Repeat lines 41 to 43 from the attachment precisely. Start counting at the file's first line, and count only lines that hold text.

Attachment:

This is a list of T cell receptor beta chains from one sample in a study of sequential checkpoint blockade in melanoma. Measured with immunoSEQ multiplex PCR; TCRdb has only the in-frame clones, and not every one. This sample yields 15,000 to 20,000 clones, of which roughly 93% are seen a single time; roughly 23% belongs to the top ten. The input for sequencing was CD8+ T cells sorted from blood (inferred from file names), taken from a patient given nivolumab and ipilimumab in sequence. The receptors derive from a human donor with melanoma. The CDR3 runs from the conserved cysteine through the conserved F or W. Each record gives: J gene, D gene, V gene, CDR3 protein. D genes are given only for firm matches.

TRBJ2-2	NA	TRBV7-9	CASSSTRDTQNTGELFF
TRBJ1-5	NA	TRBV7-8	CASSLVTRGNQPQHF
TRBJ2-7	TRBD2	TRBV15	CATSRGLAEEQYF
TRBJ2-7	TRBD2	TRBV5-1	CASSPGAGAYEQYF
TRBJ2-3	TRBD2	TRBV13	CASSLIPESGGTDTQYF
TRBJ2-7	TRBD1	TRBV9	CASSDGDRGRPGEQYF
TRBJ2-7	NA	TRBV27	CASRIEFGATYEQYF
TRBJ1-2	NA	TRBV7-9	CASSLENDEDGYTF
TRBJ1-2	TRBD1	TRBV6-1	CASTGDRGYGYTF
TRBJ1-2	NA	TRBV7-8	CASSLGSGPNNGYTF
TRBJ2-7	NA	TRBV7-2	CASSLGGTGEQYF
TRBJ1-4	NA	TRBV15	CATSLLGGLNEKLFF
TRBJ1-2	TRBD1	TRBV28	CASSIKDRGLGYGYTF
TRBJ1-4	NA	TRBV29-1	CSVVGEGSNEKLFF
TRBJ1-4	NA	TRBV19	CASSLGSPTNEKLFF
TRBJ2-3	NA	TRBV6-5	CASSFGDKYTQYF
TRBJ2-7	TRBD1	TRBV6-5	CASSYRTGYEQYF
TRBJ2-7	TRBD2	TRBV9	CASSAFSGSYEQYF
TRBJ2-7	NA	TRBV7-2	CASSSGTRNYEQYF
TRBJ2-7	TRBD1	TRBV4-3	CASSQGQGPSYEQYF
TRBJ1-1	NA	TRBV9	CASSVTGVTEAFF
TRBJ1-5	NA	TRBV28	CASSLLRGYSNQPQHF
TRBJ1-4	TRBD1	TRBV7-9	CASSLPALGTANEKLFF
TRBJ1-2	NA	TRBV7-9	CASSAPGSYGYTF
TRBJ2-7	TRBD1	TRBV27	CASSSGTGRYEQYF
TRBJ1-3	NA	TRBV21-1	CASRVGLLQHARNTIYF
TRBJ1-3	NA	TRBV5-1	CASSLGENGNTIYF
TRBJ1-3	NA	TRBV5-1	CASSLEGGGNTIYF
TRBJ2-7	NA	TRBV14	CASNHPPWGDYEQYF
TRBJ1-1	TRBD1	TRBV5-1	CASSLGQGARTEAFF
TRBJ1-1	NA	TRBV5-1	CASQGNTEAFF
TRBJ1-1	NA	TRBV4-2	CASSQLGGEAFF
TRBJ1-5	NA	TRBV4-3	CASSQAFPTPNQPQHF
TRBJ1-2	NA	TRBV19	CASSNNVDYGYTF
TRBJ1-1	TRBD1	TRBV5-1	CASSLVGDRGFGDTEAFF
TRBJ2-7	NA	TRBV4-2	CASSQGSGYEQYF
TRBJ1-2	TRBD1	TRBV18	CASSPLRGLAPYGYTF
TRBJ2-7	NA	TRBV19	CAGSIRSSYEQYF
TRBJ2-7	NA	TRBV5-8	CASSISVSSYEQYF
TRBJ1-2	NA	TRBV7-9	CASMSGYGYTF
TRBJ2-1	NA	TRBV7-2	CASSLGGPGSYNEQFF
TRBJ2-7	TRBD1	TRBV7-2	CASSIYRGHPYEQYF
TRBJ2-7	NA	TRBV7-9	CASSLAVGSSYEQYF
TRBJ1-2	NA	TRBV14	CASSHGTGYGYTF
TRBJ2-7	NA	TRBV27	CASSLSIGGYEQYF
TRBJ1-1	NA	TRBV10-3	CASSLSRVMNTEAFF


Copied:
TRBJ1-2	NA	TRBV7-9	CASMSGYGYTF
TRBJ2-1	NA	TRBV7-2	CASSLGGPGSYNEQFF
TRBJ2-7	TRBD1	TRBV7-2	CASSIYRGHPYEQYF